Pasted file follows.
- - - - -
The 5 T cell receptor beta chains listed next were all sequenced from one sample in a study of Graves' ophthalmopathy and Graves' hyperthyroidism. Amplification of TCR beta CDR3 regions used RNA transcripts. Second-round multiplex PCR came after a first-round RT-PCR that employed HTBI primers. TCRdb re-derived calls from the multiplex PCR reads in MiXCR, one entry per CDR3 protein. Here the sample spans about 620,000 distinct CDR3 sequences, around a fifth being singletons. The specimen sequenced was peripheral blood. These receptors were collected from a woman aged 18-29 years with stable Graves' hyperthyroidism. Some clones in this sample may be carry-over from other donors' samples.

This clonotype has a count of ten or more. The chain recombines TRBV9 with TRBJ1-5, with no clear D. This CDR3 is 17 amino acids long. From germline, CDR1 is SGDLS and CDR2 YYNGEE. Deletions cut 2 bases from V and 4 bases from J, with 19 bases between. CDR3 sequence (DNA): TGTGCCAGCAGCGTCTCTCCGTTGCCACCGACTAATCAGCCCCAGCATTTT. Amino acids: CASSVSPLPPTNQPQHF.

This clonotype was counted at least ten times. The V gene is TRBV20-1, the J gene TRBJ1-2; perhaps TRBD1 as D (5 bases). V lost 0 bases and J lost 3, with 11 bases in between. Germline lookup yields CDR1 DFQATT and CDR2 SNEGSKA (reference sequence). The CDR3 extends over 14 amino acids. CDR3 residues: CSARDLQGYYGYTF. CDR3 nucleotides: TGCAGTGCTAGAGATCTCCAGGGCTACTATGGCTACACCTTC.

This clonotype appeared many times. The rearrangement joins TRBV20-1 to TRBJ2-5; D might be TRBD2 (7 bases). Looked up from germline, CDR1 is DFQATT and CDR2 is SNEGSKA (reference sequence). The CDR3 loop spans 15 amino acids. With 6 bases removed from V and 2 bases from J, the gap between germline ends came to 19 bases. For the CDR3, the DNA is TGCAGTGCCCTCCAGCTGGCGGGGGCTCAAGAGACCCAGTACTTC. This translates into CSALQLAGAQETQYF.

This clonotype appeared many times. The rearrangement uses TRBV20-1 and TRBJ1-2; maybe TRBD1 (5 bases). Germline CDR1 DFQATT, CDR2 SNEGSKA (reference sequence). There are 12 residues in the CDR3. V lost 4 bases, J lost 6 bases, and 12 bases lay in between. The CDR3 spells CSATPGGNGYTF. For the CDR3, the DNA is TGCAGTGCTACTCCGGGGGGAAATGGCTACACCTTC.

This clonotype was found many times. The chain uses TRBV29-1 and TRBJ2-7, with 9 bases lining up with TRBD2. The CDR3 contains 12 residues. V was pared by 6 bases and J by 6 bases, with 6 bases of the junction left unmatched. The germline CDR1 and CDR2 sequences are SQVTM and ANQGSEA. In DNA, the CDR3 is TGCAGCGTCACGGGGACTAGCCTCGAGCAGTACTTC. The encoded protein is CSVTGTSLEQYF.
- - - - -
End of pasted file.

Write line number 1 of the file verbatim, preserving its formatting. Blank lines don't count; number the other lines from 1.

The 5 T cell receptor beta chains listed next were all sequenced from one sample in a study of Graves' ophthalmopathy and Graves' hyperthyroidism. Amplification of TCR beta CDR3 regions used RNA transcripts. Second-round multiplex PCR came after a first-round RT-PCR that employed HTBI primers. TCRdb re-derived calls from the multiplex PCR reads in MiXCR, one entry per CDR3 protein. Here the sample spans about 620,000 distinct CDR3 sequences, around a fifth being singletons. The specimen sequenced was peripheral blood. These receptors were collected from a woman aged 18-29 years with stable Graves' hyperthyroidism. Some clones in this sample may be carry-over from other donors' samples.